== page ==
• As completion date approaches, assess treatment plan regarding maintenance therapy
      • Consider re-discussing options with provider
      • Consider monthly follow-up in the EMR during surveillance
      • When appropriate, ensure prescription for a PARP inhibitor is submitted
    • Consider PARP-Inhibitor utilization:
      • For patients in relapsed platinum sensitive ovarian cancer maintenance therapy following partial or complete response to platinum based chemotherapy (niraparib or rucaparib)
      • For first line or relapsed platinum sensitive maintenance therapy in BRCA associated advanced ovarian cancer (olaparib)
    • BRCA1 and BRCA2-positive patients have historically been more responsive to PARP-I therapy than BRCA-negative patients
  • Ensure the entire MIP team is educated about the importance of consistent tracking in the EMR (as described above) to ensure critical appointments and calls are done, accordingly
    • Consider creating a standard treatment plan and inform all potential professionals of the anticipated path and timing (genetic counselors, schedulers, assistants, pharmacists, providers, technicians, financial counselors, administrators, and more)

Patient Centered Activities:

References:

  1. Online Breast Cancer 1 Gene, OMIM®. Johns Hopkins University, Baltimore, MD. MIM Number: 113705. 06/28/2019. https://omim.org/entry/113705#contributors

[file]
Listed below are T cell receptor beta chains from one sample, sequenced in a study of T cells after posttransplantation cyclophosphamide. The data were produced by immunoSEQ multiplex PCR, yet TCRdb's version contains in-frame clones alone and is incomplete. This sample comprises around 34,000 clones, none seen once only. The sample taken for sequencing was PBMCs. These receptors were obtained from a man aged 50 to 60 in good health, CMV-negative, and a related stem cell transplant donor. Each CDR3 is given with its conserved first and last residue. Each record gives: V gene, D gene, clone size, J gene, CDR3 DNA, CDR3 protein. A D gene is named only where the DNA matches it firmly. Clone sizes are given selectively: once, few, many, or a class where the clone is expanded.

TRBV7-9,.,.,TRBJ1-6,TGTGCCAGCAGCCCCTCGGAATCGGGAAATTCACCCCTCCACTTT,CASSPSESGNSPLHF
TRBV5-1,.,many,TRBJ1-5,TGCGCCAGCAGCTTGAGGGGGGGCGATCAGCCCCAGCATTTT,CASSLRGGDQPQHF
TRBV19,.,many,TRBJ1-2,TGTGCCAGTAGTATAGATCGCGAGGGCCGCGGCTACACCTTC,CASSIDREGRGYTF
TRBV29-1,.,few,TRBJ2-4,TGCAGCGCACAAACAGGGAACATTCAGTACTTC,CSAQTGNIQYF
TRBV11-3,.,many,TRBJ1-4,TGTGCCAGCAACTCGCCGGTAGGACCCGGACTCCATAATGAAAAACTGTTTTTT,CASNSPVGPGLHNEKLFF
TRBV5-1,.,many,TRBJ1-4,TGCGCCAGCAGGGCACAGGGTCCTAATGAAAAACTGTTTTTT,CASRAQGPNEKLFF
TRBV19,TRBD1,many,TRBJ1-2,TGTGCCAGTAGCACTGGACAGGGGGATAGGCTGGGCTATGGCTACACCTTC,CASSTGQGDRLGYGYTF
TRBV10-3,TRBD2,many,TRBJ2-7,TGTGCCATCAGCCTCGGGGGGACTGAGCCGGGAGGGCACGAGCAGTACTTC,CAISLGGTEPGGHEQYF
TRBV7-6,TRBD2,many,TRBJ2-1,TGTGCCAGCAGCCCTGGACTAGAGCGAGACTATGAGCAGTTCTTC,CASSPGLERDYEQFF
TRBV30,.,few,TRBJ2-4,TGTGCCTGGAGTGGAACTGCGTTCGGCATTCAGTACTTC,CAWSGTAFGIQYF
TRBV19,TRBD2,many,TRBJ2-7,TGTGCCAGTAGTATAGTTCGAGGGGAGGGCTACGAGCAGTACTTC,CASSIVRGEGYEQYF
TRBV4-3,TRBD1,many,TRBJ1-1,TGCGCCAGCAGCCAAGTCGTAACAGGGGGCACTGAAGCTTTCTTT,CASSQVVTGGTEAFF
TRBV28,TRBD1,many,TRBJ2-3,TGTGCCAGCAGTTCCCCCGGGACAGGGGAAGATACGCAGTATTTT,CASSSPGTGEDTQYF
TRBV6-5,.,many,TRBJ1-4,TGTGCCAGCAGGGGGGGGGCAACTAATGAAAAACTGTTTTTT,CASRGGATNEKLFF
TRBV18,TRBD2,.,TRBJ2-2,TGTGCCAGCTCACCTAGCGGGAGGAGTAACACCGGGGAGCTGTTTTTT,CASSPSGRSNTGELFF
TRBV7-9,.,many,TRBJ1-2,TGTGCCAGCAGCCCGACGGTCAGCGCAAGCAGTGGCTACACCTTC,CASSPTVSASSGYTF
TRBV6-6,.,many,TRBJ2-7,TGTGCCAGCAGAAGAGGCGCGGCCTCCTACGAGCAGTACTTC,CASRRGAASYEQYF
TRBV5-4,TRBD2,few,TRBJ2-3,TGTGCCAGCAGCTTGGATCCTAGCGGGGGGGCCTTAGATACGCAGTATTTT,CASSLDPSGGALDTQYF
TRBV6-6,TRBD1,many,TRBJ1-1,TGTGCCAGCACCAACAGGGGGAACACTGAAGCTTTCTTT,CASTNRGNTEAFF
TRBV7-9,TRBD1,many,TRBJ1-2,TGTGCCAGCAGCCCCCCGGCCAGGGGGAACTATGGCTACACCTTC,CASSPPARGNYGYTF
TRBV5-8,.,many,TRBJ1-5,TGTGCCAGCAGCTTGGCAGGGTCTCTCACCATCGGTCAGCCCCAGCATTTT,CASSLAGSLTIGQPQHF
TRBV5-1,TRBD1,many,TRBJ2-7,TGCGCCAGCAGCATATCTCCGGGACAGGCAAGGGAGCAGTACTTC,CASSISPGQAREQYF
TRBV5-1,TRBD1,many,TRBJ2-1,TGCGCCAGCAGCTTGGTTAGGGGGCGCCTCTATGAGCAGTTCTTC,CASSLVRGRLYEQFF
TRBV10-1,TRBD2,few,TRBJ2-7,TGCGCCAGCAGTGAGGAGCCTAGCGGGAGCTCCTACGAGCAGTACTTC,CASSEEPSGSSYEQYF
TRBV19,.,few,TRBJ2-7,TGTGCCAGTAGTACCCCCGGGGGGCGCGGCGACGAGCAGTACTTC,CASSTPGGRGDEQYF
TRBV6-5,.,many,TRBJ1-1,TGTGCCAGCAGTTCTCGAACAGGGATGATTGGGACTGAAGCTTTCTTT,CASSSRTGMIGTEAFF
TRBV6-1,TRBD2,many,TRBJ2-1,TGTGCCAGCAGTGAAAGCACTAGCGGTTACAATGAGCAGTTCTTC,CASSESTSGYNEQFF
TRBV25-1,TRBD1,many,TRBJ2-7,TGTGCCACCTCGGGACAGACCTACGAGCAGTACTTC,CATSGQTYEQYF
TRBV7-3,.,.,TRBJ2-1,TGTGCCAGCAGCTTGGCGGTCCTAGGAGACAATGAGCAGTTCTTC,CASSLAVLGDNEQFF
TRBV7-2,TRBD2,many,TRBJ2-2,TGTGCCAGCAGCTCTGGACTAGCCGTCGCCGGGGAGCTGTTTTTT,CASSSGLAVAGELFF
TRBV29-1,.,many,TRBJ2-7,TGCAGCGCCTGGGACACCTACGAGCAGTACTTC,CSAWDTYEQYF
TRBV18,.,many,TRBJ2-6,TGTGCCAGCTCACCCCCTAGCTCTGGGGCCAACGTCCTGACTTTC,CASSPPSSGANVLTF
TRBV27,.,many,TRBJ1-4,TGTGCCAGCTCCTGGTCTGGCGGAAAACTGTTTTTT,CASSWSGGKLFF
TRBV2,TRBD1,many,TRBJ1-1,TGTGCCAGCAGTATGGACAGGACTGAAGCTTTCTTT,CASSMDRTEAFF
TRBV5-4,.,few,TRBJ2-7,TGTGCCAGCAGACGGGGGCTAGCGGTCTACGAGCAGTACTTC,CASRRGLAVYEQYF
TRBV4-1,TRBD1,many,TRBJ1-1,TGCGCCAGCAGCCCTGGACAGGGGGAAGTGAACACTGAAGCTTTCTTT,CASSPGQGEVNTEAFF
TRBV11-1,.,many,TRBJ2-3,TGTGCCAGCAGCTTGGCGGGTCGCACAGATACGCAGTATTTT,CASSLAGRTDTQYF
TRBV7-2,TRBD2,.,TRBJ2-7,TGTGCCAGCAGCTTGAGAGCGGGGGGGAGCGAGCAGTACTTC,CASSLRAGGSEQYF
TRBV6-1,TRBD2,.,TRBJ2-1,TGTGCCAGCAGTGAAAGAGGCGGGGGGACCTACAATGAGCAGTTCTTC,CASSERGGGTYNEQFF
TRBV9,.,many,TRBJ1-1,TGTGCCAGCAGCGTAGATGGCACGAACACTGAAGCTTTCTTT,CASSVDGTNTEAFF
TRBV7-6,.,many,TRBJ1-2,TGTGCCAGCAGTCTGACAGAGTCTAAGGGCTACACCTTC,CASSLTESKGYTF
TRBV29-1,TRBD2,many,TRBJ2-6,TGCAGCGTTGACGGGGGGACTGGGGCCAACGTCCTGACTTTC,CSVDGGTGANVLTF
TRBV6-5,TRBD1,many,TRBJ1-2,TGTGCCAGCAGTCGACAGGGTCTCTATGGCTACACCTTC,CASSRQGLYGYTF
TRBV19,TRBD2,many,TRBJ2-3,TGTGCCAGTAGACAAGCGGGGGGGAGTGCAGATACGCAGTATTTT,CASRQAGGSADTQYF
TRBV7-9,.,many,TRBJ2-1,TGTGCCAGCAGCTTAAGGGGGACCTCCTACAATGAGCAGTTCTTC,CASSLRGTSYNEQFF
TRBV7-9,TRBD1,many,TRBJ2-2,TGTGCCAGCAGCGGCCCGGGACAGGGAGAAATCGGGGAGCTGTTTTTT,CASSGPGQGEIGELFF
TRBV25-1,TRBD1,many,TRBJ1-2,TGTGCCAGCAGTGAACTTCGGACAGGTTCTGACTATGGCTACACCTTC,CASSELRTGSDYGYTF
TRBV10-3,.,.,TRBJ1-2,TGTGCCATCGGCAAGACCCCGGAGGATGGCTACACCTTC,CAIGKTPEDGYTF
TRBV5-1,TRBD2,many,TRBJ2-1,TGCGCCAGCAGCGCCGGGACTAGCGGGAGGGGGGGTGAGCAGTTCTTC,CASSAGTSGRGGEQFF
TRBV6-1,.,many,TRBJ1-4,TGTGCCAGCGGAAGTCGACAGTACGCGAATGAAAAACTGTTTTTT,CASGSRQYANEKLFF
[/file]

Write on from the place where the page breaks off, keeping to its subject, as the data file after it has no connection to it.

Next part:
2. Helleday T. The underlying mechanism for the PARP and BRCA synthetic lethality: clearing up the misunderstandings. Mol Oncol 2011; 5(4):387-93.
  3. Randall LM, Birrer MJ, Herzog TJ. Ovarian cancer maintenance: practice-changing data calls for changing practice. The Oncologist 2019;24:1-4.
  4. Mahner S. Proceedings of ESMO Educational Symposium. Presented October 22, 2018. Available at https://cslide.ctimeetingtech.com/library/esmo/browse/search/262N#2Ea4M.
  5. Garofalo D, Verma-Kurvari S, Aydin E, et al. Real world data analysis of ovarian cancer maintenance utilization among maintenance eligible patients. Presented at the American Society of Clinical Oncology Annual Congress; Chicago, IL: 2019.
  6. Moore K, Colombo N, Scambia G, et al. Maintenance olaparib in patients with newly diagnosed advanced ovarian cancer. N Engl J Med. 2018;379(26):2495-2505. doi: 10.1056/NEJMoa1810858.
  7. GSK announces positive headline results in Phase 3 PRIMA study of ZEJULA (niraparib) for patients with ovarian cancer in the first line maintenance setting [press release]. London, UK: GlaxoSmithKline plc; July 15, 2019. https://bit.ly/2YTFO6h. Accessed July 15, 2019.
  8. Childers CP, Childers KK, Maggard-Gibbons M, Macinko J. National estimates of genetic testing in women with a history of breast or ovarian cancer. J Clin Oncol 2017;35(34):3800-3806.